|Varieties we grow include:
Acorn, Spaghetti, Hubbard, Butter
Cup, Butternut, Delicata
amazing phytonutrient content of winter squash makes us realize that
this food is not just a starchy vegetable. Carotenoids found in winter
squash include alpha-carotene, beta-carotene, beta-cryptoxanthin,
lutein, and zeaxanthin. Pectin-containing cell wall polysaccharides
found in winter squash are important anti-inflammatory nutrients
provided by this food, as are its cucurbitacins (triterpene molecules).
Winter squash is an excellent source of immune-supportive vitamin A (in
its "previtamin" carotenoid forms) and free radical-scavenging vitamin
C. It is also a very good source of enzyme-promoting manganese and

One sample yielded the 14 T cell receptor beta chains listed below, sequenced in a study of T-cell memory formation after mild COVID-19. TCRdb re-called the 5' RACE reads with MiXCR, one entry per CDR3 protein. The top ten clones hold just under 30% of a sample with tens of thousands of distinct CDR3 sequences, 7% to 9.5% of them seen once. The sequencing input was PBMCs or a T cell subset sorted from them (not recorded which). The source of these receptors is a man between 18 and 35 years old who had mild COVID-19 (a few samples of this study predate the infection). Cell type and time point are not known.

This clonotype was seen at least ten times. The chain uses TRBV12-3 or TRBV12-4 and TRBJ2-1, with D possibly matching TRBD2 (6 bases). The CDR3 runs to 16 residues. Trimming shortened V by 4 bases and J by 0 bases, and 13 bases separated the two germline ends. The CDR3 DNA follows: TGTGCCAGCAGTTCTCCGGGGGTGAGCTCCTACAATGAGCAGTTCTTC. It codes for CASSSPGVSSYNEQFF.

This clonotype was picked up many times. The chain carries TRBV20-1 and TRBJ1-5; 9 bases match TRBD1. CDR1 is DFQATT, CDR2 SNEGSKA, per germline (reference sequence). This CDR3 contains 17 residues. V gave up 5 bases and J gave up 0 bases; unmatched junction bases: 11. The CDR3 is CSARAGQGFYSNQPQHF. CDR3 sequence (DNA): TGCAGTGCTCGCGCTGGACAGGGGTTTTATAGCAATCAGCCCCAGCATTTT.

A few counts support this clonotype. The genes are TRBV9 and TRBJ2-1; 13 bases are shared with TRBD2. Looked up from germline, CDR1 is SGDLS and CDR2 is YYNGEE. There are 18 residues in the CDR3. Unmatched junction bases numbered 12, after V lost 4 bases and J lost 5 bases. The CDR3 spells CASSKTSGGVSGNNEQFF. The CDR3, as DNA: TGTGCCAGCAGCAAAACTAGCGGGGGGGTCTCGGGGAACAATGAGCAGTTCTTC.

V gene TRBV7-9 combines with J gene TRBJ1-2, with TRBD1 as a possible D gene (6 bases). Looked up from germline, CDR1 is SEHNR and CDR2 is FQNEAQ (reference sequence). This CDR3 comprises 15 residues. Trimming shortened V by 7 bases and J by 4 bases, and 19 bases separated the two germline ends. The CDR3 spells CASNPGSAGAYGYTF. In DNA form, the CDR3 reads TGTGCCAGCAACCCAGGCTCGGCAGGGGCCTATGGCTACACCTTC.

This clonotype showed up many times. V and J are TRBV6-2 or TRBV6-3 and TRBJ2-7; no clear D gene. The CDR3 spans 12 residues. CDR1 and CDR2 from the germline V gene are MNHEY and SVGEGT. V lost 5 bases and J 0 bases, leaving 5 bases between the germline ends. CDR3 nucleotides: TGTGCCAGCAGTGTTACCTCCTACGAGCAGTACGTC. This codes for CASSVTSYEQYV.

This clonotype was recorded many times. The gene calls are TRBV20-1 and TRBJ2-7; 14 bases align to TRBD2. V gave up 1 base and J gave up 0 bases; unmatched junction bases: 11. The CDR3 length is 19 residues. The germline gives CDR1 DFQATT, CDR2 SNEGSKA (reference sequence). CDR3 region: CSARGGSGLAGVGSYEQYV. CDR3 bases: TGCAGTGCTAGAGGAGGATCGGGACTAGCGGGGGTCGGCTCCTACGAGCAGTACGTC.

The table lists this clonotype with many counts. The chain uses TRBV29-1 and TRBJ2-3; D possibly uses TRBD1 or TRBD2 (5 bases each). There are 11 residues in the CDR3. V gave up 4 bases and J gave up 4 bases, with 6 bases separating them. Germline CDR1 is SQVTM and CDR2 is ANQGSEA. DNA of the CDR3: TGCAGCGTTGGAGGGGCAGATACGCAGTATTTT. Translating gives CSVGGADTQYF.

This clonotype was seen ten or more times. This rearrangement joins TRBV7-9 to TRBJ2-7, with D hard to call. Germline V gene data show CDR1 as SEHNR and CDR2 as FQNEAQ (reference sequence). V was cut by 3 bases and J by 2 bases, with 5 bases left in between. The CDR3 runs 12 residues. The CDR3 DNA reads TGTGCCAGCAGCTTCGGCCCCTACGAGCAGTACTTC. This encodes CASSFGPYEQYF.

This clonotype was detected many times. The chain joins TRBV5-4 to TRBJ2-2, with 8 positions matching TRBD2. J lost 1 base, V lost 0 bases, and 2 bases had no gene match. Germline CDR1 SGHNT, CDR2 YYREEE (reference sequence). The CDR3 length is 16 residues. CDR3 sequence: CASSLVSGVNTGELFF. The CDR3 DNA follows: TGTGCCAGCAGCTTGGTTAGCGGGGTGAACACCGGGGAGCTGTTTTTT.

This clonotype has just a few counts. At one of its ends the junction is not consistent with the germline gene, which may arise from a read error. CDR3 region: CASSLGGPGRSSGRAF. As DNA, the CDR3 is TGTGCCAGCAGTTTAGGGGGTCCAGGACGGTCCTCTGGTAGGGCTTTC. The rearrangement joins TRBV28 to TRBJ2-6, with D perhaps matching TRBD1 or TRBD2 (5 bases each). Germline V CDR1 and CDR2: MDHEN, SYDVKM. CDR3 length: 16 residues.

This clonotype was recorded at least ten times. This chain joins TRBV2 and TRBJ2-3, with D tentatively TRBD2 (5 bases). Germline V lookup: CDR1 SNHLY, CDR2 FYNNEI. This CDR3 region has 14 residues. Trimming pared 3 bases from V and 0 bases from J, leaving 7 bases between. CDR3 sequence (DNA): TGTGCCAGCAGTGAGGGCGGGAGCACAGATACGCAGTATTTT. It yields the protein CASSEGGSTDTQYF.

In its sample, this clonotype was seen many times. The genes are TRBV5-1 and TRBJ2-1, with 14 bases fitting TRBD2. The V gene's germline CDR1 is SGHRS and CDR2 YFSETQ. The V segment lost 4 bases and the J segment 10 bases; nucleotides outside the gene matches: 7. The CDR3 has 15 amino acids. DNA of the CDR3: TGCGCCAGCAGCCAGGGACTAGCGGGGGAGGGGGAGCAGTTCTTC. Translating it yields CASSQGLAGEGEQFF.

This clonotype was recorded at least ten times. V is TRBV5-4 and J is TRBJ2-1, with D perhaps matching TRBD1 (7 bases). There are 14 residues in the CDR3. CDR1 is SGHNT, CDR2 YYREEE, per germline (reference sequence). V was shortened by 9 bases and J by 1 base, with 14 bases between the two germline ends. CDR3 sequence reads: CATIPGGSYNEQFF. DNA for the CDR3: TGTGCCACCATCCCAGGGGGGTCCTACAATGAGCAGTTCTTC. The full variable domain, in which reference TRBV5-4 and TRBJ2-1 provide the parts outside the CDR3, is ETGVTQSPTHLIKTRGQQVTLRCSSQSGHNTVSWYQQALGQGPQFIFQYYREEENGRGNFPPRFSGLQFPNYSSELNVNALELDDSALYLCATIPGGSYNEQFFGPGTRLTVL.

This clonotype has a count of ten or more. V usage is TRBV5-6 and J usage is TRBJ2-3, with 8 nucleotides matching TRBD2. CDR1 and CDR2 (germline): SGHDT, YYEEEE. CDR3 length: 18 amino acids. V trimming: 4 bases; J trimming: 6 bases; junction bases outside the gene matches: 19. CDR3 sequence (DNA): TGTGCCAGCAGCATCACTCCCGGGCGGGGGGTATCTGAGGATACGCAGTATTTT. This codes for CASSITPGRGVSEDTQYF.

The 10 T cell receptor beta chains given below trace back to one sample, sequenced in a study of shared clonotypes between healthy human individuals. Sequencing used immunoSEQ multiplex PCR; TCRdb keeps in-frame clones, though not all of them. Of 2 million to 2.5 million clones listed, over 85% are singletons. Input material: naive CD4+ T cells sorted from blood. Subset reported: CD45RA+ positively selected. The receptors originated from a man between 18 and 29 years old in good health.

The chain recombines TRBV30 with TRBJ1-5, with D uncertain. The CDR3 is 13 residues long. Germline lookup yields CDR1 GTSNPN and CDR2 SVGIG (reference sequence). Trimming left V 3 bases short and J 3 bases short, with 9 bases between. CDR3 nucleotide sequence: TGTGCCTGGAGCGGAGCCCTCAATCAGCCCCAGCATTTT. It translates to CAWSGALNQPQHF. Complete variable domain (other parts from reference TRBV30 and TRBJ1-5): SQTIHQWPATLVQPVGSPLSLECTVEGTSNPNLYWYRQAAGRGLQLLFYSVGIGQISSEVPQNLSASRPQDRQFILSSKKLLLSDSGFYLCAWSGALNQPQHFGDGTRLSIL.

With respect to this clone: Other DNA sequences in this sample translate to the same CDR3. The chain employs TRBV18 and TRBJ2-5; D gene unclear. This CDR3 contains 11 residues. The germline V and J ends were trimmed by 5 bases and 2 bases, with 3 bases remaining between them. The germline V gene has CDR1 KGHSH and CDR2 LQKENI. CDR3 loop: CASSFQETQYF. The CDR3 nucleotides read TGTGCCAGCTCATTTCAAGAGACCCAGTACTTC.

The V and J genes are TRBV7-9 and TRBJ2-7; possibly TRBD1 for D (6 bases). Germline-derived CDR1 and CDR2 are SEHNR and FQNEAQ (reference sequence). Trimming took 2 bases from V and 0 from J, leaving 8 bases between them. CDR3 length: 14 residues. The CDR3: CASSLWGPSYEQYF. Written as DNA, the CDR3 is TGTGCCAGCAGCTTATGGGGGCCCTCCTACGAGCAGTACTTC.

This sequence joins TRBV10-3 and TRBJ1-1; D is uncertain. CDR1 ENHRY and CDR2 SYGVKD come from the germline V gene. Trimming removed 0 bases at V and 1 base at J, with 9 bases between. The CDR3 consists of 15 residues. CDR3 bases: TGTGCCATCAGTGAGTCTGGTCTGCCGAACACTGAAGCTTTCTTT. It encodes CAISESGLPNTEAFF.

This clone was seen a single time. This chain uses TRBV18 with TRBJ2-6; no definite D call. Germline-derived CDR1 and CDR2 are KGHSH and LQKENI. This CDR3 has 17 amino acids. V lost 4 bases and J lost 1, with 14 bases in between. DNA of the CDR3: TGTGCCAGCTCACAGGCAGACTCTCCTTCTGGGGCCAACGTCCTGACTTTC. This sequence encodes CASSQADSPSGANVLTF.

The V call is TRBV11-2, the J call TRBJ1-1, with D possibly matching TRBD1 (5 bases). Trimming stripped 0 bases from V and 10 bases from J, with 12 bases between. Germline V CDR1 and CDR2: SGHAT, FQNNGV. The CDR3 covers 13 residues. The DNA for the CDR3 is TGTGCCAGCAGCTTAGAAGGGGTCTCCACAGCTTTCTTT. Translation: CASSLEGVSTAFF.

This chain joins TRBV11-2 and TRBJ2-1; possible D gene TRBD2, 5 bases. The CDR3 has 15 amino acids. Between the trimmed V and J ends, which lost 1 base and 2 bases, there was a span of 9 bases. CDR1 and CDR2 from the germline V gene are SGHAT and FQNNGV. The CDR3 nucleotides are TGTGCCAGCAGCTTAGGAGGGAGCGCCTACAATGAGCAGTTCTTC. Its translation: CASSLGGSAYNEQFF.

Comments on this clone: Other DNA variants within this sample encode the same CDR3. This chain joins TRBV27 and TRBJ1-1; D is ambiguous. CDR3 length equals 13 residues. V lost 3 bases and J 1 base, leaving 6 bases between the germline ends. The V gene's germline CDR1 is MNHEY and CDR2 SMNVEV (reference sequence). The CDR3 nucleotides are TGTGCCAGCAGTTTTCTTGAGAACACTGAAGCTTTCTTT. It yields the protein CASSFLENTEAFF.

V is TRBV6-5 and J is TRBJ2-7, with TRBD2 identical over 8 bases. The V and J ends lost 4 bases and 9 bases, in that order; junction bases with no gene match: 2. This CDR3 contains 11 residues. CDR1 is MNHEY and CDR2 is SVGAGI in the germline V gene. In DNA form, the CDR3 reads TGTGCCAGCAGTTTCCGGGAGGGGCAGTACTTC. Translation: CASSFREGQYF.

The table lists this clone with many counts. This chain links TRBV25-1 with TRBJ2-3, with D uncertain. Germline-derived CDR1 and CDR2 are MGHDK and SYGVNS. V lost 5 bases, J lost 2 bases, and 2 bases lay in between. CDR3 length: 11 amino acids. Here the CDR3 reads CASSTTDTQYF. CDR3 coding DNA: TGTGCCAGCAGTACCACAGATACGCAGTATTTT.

digestion-promoting dietary fiber. In addition, winter squash is a good
source of heart-healthy folate, omega-3 fatty acids, vitamin B2,
vitamin B6, magnesium, and potassium; and bone-building copper and
delicious foods can be amazingly sweet tasting (as is the case with pie
pumpkins), and they are among the most versatile members of this entire
gourd-squash-melon food family.
baked the versatile winter squash can be made into pies, soups, diced
into a warm salad, made into spaghetti and eaten with a tomato sauce...
eggplant, bok choy, cucumbers.
away from direct exposure to light and should not be subject to extreme
heat or extreme cold. The ideal temperature for storing winter squash
is between 50-60°F. Once it is cut, cover the pieces of winter squash
in plastic wrap and store them in the refrigerator, where they will
keep for one or two days. The best way to freeze winter squash is to
first cut it into pieces of suitable size for individual recipes.
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WI 54501, USA